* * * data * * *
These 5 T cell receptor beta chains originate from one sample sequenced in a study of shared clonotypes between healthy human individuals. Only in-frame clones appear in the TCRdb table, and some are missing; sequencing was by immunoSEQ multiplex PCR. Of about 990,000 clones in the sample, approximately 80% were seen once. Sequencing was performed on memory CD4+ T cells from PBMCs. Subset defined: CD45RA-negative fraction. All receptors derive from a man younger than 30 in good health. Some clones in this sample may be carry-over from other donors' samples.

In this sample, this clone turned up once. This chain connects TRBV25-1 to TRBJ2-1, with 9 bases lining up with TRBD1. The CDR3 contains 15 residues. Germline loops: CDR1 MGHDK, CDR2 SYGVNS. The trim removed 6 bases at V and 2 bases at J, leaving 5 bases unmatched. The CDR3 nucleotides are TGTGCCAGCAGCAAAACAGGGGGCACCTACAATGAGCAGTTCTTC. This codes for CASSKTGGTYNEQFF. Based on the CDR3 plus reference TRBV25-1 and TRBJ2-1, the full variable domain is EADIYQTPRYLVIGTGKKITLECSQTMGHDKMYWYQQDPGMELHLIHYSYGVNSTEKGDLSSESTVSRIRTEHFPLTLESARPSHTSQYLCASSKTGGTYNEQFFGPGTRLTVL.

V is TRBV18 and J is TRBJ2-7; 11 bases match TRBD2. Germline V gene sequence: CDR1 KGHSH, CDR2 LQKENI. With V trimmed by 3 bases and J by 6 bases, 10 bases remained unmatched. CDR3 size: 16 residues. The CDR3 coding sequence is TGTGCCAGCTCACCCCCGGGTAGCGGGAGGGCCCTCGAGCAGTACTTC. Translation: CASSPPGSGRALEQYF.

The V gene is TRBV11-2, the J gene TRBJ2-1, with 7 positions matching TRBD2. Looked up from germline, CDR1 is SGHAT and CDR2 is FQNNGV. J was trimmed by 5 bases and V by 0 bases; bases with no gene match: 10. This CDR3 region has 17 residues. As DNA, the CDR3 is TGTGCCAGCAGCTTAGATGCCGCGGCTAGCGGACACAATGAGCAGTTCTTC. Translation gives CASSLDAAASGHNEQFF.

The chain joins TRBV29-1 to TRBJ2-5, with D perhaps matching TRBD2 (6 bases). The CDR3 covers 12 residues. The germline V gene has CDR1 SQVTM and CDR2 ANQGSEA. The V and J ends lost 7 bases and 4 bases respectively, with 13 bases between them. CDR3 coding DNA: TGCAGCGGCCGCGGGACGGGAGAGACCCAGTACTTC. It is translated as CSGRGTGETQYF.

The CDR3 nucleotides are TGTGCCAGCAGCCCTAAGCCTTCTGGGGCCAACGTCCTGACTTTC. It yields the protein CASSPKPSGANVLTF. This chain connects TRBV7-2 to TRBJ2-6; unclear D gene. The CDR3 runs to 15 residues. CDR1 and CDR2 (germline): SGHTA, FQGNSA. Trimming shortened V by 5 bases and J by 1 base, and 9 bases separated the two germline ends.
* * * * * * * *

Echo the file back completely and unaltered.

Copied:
These 5 T cell receptor beta chains originate from one sample sequenced in a study of shared clonotypes between healthy human individuals. Only in-frame clones appear in the TCRdb table, and some are missing; sequencing was by immunoSEQ multiplex PCR. Of about 990,000 clones in the sample, approximately 80% were seen once. Sequencing was performed on memory CD4+ T cells from PBMCs. Subset defined: CD45RA-negative fraction. All receptors derive from a man younger than 30 in good health. Some clones in this sample may be carry-over from other donors' samples.

In this sample, this clone turned up once. This chain connects TRBV25-1 to TRBJ2-1, with 9 bases lining up with TRBD1. The CDR3 contains 15 residues. Germline loops: CDR1 MGHDK, CDR2 SYGVNS. The trim removed 6 bases at V and 2 bases at J, leaving 5 bases unmatched. The CDR3 nucleotides are TGTGCCAGCAGCAAAACAGGGGGCACCTACAATGAGCAGTTCTTC. This codes for CASSKTGGTYNEQFF. Based on the CDR3 plus reference TRBV25-1 and TRBJ2-1, the full variable domain is EADIYQTPRYLVIGTGKKITLECSQTMGHDKMYWYQQDPGMELHLIHYSYGVNSTEKGDLSSESTVSRIRTEHFPLTLESARPSHTSQYLCASSKTGGTYNEQFFGPGTRLTVL.

V is TRBV18 and J is TRBJ2-7; 11 bases match TRBD2. Germline V gene sequence: CDR1 KGHSH, CDR2 LQKENI. With V trimmed by 3 bases and J by 6 bases, 10 bases remained unmatched. CDR3 size: 16 residues. The CDR3 coding sequence is TGTGCCAGCTCACCCCCGGGTAGCGGGAGGGCCCTCGAGCAGTACTTC. Translation: CASSPPGSGRALEQYF.

The V gene is TRBV11-2, the J gene TRBJ2-1, with 7 positions matching TRBD2. Looked up from germline, CDR1 is SGHAT and CDR2 is FQNNGV. J was trimmed by 5 bases and V by 0 bases; bases with no gene match: 10. This CDR3 region has 17 residues. As DNA, the CDR3 is TGTGCCAGCAGCTTAGATGCCGCGGCTAGCGGACACAATGAGCAGTTCTTC. Translation gives CASSLDAAASGHNEQFF.

The chain joins TRBV29-1 to TRBJ2-5, with D perhaps matching TRBD2 (6 bases). The CDR3 covers 12 residues. The germline V gene has CDR1 SQVTM and CDR2 ANQGSEA. The V and J ends lost 7 bases and 4 bases respectively, with 13 bases between them. CDR3 coding DNA: TGCAGCGGCCGCGGGACGGGAGAGACCCAGTACTTC. It is translated as CSGRGTGETQYF.

The CDR3 nucleotides are TGTGCCAGCAGCCCTAAGCCTTCTGGGGCCAACGTCCTGACTTTC. It yields the protein CASSPKPSGANVLTF. This chain connects TRBV7-2 to TRBJ2-6; unclear D gene. The CDR3 runs to 15 residues. CDR1 and CDR2 (germline): SGHTA, FQGNSA. Trimming shortened V by 5 bases and J by 1 base, and 9 bases separated the two germline ends.